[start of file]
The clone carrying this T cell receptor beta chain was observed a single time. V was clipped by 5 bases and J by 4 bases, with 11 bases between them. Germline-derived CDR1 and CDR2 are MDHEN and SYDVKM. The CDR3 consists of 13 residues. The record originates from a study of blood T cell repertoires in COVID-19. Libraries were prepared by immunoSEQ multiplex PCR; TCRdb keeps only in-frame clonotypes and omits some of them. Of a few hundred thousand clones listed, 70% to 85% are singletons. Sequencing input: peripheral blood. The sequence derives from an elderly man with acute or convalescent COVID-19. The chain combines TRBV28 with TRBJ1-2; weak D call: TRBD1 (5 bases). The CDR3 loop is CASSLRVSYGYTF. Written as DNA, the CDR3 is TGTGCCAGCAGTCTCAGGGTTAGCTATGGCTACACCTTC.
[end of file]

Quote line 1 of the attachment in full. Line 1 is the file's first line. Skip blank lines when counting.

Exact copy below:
The clone carrying this T cell receptor beta chain was observed a single time. V was clipped by 5 bases and J by 4 bases, with 11 bases between them. Germline-derived CDR1 and CDR2 are MDHEN and SYDVKM. The CDR3 consists of 13 residues. The record originates from a study of blood T cell repertoires in COVID-19. Libraries were prepared by immunoSEQ multiplex PCR; TCRdb keeps only in-frame clonotypes and omits some of them. Of a few hundred thousand clones listed, 70% to 85% are singletons. Sequencing input: peripheral blood. The sequence derives from an elderly man with acute or convalescent COVID-19. The chain combines TRBV28 with TRBJ1-2; weak D call: TRBD1 (5 bases). The CDR3 loop is CASSLRVSYGYTF. Written as DNA, the CDR3 is TGTGCCAGCAGTCTCAGGGTTAGCTATGGCTACACCTTC.